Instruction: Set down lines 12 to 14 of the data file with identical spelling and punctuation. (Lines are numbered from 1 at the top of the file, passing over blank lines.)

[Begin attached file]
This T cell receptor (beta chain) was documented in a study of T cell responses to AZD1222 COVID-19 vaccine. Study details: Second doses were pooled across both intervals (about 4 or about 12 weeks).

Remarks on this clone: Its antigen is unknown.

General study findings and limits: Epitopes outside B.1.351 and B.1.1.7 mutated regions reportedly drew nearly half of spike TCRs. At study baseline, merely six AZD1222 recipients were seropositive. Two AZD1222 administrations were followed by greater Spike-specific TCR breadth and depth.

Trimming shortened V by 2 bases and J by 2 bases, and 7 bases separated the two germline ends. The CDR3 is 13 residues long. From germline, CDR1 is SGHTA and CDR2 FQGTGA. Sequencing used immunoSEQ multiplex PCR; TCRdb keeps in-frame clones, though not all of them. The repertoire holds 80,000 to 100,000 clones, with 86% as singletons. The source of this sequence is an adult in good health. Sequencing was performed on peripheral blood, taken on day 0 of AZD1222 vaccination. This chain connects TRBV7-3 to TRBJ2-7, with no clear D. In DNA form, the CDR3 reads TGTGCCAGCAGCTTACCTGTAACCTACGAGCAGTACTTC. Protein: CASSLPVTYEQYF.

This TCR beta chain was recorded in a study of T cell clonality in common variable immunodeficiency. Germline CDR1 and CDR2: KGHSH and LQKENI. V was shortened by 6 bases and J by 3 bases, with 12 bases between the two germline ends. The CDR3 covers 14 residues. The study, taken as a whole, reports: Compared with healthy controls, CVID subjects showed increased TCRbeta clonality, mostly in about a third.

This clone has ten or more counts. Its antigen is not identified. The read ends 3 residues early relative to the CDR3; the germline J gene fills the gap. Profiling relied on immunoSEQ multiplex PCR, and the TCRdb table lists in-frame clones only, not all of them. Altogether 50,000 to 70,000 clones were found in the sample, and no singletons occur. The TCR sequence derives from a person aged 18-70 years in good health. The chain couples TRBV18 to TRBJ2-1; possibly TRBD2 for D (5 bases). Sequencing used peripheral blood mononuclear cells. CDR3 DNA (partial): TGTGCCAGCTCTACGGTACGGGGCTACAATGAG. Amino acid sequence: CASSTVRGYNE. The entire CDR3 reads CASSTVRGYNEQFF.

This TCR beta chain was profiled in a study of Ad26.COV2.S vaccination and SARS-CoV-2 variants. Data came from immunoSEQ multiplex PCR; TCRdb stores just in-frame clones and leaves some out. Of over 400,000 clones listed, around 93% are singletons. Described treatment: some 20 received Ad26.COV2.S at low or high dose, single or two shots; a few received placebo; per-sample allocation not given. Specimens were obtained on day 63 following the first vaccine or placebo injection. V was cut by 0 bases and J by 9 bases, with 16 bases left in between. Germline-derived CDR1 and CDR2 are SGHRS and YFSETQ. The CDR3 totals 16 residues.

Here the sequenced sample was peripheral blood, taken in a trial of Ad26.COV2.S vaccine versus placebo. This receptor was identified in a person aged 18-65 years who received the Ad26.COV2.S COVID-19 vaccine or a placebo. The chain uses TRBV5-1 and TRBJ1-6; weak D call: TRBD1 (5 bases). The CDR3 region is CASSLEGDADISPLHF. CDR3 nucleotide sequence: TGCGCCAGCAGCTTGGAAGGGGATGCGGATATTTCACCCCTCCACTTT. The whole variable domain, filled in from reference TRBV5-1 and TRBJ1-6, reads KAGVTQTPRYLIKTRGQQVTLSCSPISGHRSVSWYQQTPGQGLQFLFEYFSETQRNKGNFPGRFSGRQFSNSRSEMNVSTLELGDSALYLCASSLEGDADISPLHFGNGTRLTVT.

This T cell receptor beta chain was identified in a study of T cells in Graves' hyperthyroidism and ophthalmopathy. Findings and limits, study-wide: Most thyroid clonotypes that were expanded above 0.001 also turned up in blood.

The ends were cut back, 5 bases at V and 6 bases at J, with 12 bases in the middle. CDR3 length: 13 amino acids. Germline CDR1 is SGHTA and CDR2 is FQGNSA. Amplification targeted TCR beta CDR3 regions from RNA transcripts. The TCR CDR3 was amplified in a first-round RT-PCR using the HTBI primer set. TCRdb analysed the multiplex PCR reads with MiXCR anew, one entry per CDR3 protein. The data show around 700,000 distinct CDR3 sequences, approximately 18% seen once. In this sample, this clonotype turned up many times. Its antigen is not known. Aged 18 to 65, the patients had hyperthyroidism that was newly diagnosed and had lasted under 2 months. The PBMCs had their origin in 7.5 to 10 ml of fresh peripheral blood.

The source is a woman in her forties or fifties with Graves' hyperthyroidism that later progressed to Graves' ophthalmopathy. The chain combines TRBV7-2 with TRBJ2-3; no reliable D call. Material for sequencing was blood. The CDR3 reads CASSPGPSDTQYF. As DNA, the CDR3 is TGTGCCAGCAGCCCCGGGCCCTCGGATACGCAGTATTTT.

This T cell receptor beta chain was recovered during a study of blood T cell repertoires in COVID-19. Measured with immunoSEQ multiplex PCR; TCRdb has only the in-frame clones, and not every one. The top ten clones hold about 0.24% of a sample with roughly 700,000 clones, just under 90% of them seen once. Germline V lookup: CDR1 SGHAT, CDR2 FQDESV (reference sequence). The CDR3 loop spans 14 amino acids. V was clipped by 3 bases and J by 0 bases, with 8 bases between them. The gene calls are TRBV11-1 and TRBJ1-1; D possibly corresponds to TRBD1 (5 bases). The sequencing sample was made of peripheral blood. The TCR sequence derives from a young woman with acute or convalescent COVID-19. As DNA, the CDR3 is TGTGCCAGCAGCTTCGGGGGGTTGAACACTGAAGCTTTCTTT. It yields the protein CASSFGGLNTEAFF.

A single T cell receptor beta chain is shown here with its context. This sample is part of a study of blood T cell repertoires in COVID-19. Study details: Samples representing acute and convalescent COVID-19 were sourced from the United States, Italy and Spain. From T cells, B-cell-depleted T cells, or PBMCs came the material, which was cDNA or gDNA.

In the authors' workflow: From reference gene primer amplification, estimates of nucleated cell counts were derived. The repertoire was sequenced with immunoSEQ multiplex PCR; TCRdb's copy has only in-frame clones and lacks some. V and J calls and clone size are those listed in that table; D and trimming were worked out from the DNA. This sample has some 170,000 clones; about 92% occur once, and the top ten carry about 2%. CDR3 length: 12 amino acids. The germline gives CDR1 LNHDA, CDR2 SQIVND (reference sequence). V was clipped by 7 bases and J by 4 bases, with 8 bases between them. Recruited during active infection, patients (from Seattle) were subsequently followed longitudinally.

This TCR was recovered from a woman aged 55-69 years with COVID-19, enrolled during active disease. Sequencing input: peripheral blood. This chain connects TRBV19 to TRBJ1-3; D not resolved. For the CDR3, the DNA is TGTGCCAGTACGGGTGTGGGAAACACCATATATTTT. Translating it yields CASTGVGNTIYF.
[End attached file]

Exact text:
This T cell receptor beta chain was recovered during a study of blood T cell repertoires in COVID-19. Measured with immunoSEQ multiplex PCR; TCRdb has only the in-frame clones, and not every one. The top ten clones hold about 0.24% of a sample with roughly 700,000 clones, just under 90% of them seen once. Germline V lookup: CDR1 SGHAT, CDR2 FQDESV (reference sequence). The CDR3 loop spans 14 amino acids. V was clipped by 3 bases and J by 0 bases, with 8 bases between them. The gene calls are TRBV11-1 and TRBJ1-1; D possibly corresponds to TRBD1 (5 bases). The sequencing sample was made of peripheral blood. The TCR sequence derives from a young woman with acute or convalescent COVID-19. As DNA, the CDR3 is TGTGCCAGCAGCTTCGGGGGGTTGAACACTGAAGCTTTCTTT. It yields the protein CASSFGGLNTEAFF.

A single T cell receptor beta chain is shown here with its context. This sample is part of a study of blood T cell repertoires in COVID-19. Study details: Samples representing acute and convalescent COVID-19 were sourced from the United States, Italy and Spain. From T cells, B-cell-depleted T cells, or PBMCs came the material, which was cDNA or gDNA.

In the authors' workflow: From reference gene primer amplification, estimates of nucleated cell counts were derived. The repertoire was sequenced with immunoSEQ multiplex PCR; TCRdb's copy has only in-frame clones and lacks some. V and J calls and clone size are those listed in that table; D and trimming were worked out from the DNA. This sample has some 170,000 clones; about 92% occur once, and the top ten carry about 2%. CDR3 length: 12 amino acids. The germline gives CDR1 LNHDA, CDR2 SQIVND (reference sequence). V was clipped by 7 bases and J by 4 bases, with 8 bases between them. Recruited during active infection, patients (from Seattle) were subsequently followed longitudinally.